Guest post from LandingCube
Organic search rankings are the “golden goose” for Amazon sellers.
Everyone wants their product to be the first (or one of the first) to show up in Amazon’s search results for related keywords. Doing so is a path to passive traffic: sales while you sleep.
There are a number of strategies you can use to grow your organic rankings. It starts with optimizing your listing for all your relevant keywords, then branches out to other strategies, such as PPC (sponsored product ads).
The strategy we’re going to look at in this post is boosting your rankings with external traffic.
How Amazon Ranks Products
First, it’s useful to understand how Amazon’s search rankings work.
No one knows for sure, as Amazon doesn’t make this information publicly available. However, the efforts of hundreds of thousands of sellers testing and gathering data gives us a pretty clear picture.
One major factor is relevance. Amazon wants products showing up in the search results that are actually relevant to the search term used.
Optimizing this starts with the use of keywords in your product listing. It also takes into account the sales and conversion rate your product gets for a search term.
The other big factor is popularity. Amazon doesn’t want bad products showing up and recommended to their customers.
They want bestsellers, products that leave people happy they decided to shop on Amazon.
Popularity can be seen by the number of sales a product gets, as well as the number of reviews.
You can put these two things together to get a basic formula for ranking on Amazon. You need a product that customers like, and that is relevant to the term used in the search.
Your product fits the search intent for a keyword 100 percent, but it doesn’t have many sales or reviews? No good, it’s not going to rank.
Your product gets a ton of sales, but it doesn’t meet what the customer is searching for? It’s not going to rank either.
External Traffic – How Does it Help?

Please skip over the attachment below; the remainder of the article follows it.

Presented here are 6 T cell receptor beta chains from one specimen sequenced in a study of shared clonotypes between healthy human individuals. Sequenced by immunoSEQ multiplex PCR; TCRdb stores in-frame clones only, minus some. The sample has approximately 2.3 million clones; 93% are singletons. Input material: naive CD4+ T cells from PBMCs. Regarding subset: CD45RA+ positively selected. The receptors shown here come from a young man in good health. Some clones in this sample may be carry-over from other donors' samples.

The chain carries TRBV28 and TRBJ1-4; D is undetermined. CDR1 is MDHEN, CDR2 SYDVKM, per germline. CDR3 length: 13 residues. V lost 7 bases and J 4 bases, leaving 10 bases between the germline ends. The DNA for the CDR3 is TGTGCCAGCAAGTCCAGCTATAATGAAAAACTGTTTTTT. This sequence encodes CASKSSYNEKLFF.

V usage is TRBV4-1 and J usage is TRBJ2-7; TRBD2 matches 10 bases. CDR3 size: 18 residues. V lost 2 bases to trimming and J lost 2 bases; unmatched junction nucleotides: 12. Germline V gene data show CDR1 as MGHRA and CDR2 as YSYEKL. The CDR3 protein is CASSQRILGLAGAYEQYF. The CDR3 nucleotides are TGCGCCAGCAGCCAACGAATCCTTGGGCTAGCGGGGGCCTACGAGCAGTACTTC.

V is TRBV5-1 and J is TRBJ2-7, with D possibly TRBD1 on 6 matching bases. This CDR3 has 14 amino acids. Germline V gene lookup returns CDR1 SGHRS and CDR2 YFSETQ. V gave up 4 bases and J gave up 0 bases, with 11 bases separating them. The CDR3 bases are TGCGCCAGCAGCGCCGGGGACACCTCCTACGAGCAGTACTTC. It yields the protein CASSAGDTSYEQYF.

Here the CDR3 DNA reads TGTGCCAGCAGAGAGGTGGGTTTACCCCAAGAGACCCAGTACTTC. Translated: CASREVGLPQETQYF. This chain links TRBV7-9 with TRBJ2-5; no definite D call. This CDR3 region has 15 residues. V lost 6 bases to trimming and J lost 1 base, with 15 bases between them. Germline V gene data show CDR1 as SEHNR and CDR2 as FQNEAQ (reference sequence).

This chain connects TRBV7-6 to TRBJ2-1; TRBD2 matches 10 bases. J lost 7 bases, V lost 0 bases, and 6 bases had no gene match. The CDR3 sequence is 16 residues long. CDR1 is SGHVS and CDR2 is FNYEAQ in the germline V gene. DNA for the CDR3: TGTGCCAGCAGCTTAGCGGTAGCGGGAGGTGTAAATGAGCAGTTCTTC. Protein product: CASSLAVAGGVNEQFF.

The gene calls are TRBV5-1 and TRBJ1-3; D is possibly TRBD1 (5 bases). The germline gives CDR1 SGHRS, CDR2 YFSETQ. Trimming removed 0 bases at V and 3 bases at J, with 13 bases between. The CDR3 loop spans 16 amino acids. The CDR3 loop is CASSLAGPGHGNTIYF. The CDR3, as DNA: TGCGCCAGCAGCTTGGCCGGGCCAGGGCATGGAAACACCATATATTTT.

As mentioned earlier, the first step, and a step every seller needs to do before anything, is optimizing your listing for keywords. This is a necessary step to show Amazon’s ranking algorithm exactly what your product is, and suggest what terms it should be ranking for.
The next step is generating popularity signals to show Amazon your product is a winner.
This is the hardest part for many sellers, as your product starts off with no sales and no reviews. And by starting off at the bottom of the rankings (or at least outside of page one), you need to be proactive to generate sales and reviews.
One option is to run sponsored ads on Amazon. Another is by driving traffic from external sources, such as Facebook, Google, email, or any kind of social media or platform with an audience.
Here is why this is such an effective strategy to rank your products.
Higher sales velocity
There’s a roadblock in place when it comes to ranking products on Amazon.
You need sales to rank. But you need rankings to make sales.
If you list a product on Amazon and do nothing, it will most likely sit around and gather dust. No one will see your product way down on the last page, and without that, Amazon won’t be able to tell if people like it.
So you need a proactive way to drive the sales you need to get the flywheel effect going, and external traffic is the perfect way to do it.
Facebook has 2.6 billion users, which expands to 3 million when you take into account Instagram, Messenger, and WhatsApp too.
There are 6.9 billion searches on Google every day.
Pinterest, a smaller social platform than Facebook/Instagram/Google, has “only” 300 million active users.
There are more than enough people out there you can target who would buy your product. And the best thing is, you can go out and put your product in front of these people, rather than sitting and hoping they’ll find you.
It may cost a little money upfront to start running ads and getting in front of these people, but the result is a highly scalable sales channel, which you can use to generate the initial sales you need for your product to gain momentum on Amazon search.